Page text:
MudWatt Makes Clean Energy from Mud
Childhood friends Keegan Cooke and Kevin Rand grew up with a shared love of science and experiments. As adults, they went their separate ways — Cooke worked in the fields of laser physics, genetics, and microbial fuel technology, while Rand tested rocket propulsion systems, worked in product design, and earned his master’s in mechanical engineering with a concentration in energy systems. Now, the buddies have parlayed their passions into their own company, Magical Microbes, and hope to spark scientific interest and curiosity in the next generation of kids while promoting clean energy.
Through their “MudWatt” kit, Cooke and Rand are showing kids how to harness their love of playing with mud to generate electricity. Yes, mud. It’s a down-and-dirty way to make science fun and practical.
The award-winning MudWatt kit contains everything young scientists need to create their own “bio-energy pet.” In other words, they will be building a fuel cell that runs on muddy microbes. The kit’s designers explain: “MudWatt engages kids in STEM in a whole new way, using the power of electricity-generating bacteria living in the soil beneath our feet!” When people (while it’s fun for kids, it’s cool for learners of all ages) use MudWatt with the accompanying MudWatt Explorer app, the device can become “a long-term experimental platform for learning about microbiology, decomposition, nutrient cycling, soil chemistry, biochemistry, and electrical engineering.”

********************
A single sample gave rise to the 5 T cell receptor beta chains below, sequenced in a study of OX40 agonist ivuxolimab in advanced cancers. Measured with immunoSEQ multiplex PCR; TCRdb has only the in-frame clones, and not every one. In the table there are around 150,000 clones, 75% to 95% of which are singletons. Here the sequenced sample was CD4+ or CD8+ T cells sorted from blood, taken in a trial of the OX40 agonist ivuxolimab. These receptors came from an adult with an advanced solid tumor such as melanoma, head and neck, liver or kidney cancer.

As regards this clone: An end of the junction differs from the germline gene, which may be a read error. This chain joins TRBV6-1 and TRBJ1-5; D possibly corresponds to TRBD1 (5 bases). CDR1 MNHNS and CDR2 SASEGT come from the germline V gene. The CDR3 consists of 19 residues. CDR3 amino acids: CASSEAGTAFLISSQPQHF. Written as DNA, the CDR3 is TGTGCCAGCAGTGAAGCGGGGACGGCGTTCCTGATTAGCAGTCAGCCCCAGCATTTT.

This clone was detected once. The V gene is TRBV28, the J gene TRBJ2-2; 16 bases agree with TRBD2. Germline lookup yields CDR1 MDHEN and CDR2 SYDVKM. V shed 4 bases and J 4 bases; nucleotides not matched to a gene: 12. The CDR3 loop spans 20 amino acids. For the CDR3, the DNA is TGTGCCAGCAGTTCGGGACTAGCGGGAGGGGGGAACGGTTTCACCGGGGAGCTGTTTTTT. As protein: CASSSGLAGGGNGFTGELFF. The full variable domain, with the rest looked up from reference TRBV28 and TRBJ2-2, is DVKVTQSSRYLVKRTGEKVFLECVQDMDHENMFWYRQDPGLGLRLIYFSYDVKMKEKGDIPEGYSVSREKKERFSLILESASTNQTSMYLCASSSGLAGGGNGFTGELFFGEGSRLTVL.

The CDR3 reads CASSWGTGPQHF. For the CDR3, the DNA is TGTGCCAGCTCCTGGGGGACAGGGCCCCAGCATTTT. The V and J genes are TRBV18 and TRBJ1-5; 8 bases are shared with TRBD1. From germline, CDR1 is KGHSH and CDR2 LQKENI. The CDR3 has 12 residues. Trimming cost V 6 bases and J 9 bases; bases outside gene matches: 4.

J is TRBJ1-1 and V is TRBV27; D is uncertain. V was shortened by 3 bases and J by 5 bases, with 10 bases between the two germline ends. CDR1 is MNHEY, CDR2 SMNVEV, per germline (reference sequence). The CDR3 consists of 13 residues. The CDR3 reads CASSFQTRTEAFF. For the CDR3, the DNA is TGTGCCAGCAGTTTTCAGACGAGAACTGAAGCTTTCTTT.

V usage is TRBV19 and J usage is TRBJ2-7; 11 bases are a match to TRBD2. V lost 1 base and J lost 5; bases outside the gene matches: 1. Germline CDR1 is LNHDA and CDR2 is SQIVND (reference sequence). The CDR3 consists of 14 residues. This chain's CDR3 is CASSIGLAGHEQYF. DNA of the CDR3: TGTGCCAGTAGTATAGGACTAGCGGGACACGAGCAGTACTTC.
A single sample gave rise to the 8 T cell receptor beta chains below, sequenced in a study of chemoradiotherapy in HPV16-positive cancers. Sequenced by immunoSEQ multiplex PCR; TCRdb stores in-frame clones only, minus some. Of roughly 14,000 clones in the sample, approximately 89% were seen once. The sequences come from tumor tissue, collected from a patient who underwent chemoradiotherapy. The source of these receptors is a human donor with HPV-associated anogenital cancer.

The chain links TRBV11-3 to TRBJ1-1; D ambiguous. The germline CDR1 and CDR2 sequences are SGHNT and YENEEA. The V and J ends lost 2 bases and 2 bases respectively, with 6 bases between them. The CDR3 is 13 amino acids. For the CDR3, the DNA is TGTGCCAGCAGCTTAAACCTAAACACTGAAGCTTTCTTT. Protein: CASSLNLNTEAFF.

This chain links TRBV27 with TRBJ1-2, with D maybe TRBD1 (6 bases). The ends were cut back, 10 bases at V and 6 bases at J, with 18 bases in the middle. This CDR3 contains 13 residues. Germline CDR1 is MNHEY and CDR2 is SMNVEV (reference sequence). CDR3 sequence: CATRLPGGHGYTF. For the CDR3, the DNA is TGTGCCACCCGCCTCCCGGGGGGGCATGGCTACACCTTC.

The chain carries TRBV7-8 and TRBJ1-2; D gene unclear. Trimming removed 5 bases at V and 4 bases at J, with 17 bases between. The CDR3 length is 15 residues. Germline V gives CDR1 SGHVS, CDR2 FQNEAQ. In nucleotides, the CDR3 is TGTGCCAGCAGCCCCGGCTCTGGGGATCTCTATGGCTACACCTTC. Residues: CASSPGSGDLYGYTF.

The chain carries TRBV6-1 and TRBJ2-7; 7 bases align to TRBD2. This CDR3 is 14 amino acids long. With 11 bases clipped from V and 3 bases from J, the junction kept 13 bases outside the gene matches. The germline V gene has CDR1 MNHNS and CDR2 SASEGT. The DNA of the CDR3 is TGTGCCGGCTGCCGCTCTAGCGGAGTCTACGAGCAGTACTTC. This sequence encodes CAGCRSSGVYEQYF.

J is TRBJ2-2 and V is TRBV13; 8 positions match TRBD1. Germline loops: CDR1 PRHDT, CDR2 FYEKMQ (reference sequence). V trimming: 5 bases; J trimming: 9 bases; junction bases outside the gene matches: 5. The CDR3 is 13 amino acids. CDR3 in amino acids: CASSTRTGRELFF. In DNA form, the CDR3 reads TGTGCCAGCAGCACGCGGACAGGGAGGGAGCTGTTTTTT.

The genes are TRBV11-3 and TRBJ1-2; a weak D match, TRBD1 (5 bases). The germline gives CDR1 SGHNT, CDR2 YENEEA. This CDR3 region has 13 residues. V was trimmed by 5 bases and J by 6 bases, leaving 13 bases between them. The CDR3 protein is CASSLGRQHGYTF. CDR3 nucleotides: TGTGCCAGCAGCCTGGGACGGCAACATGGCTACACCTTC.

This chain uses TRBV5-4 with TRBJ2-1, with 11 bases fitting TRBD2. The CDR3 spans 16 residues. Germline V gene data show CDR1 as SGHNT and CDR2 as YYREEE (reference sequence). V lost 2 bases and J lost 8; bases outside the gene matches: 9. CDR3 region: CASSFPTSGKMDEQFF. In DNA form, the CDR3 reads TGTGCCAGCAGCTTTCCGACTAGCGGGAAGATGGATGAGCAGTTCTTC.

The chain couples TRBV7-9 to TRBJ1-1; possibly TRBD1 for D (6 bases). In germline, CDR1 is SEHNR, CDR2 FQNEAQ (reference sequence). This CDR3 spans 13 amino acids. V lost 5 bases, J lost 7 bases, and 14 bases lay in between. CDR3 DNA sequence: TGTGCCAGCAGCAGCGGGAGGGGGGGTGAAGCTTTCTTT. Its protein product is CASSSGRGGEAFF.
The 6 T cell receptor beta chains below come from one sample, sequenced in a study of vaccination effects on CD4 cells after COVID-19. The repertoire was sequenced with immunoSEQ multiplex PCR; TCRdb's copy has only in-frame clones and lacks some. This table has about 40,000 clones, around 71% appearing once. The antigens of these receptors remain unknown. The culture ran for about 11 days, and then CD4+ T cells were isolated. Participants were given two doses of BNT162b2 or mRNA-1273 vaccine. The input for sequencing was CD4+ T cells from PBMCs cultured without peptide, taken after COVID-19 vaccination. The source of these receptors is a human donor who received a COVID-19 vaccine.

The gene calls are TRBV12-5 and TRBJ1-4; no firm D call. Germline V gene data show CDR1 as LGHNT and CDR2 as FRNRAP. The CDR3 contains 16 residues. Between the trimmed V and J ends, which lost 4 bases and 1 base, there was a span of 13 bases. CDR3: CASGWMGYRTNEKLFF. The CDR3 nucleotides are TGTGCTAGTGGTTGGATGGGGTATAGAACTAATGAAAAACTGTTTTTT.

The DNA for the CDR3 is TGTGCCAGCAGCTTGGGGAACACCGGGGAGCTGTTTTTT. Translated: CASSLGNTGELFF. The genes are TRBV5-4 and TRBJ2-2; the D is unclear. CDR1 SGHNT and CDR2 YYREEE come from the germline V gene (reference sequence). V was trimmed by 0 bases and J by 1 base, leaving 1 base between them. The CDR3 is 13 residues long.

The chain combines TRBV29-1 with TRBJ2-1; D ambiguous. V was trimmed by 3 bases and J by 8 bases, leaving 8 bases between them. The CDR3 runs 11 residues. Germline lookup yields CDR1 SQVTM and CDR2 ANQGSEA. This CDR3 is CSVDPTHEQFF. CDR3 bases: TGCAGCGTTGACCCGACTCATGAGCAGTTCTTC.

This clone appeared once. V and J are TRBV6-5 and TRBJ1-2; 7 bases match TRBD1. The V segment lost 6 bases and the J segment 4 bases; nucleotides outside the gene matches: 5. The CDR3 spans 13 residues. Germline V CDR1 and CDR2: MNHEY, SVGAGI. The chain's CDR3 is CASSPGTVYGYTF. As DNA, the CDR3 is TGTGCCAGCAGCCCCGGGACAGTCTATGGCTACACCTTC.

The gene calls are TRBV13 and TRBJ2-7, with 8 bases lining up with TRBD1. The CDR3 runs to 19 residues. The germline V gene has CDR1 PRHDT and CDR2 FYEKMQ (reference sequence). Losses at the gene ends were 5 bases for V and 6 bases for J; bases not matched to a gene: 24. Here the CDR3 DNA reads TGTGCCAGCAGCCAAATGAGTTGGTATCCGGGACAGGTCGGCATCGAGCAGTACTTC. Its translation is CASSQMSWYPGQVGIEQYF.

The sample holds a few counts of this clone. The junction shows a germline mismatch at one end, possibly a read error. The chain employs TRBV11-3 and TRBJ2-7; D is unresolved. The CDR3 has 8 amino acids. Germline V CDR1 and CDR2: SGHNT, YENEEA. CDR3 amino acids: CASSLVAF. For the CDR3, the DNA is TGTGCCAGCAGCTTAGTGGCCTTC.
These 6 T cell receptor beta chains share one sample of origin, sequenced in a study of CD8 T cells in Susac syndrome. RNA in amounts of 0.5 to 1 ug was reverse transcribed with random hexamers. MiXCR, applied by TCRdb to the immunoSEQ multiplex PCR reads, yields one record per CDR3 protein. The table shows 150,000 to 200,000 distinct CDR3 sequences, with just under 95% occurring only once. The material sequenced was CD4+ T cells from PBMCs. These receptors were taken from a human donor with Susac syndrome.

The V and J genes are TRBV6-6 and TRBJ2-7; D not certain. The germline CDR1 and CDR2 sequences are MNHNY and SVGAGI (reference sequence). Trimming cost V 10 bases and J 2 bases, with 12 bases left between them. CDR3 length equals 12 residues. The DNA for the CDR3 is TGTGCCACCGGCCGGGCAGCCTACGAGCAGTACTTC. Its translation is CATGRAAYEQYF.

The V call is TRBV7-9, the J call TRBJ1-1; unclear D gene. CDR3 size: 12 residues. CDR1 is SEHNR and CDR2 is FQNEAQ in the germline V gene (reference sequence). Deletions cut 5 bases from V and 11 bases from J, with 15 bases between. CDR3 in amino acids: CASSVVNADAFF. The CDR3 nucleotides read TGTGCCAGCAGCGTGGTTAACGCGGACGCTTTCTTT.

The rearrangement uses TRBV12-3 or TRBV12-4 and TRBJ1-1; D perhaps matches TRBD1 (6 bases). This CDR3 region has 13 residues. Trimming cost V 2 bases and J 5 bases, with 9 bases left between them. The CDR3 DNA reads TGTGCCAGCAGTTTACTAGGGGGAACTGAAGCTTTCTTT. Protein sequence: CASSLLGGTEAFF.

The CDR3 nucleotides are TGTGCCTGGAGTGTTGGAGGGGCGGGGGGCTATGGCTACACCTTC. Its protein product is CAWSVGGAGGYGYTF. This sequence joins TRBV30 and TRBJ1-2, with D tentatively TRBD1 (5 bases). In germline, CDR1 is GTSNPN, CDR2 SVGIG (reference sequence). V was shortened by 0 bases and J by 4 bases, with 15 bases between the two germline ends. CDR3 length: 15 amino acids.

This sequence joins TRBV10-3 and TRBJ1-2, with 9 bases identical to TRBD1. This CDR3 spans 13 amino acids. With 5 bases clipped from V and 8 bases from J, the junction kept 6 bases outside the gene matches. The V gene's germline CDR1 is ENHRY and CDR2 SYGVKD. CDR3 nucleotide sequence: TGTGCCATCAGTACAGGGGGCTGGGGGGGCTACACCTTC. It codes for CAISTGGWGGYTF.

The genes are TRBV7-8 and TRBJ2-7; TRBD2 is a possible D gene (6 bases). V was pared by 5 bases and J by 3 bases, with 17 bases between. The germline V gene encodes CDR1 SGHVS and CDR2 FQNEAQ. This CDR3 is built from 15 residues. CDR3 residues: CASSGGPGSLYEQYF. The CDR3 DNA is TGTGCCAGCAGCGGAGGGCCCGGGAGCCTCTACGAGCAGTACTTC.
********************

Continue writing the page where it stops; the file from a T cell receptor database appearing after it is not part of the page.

Unlike other science-experiment kits, the MudWatt can be reused for years. It’ll generate power until it runs out of microbes, and then you just need to throw in some more!
We were especially impressed by the “Educator Resources” section of the MudWatt site. It includes NGSS (Next Generation Science Standards) curriculum modules for teachers to use alongside the MudWatt in the classroom, as well as a helpful round-up of funding sources for STEM programs. The “Meet the Microbes,” “Electricity and Circuits,” and “Soil Ecology and Nutrient Cycling” modules each convey a different set of core ideas and provide step-by-step instructions for activities, so students can immediately convert their newfound knowledge into hands-on action.
Since the MudWatt requires electrogenic (electricity-generating) microbes to function, the budding scientists’ first challenge will be to find the best sources of them. Luckily, there are plenty of readily-available options, from soil and sediment to the food in the fridge. Of course, trial and error will help pinpoint the best fuel sources.
The MudWatt’s energy output depends on the microbes it’s given and how its electrodes are positioned. “We encourage users to think about what microbes would like to eat and to design their own fuels using soil and whatever they find in their refrigerator,” the MudWatt team says. “With standard topsoils and with an electrode distance around 4 centimeters, typical power levels are around 50 microWatts.”
The company’s scientists readily field questions online, and they encourage users to post the results of their experiments to share with other MudWatt-ers. To make things even better, the team also shares assembly tutorials to help with set-up.
The MudWatt kit is available in a “classic” version, but there’s also a “Science Fair” kit and a “Classroom” kit, both of which were designed specifically for school use. Accessories and replacement parts are also easy to pick up.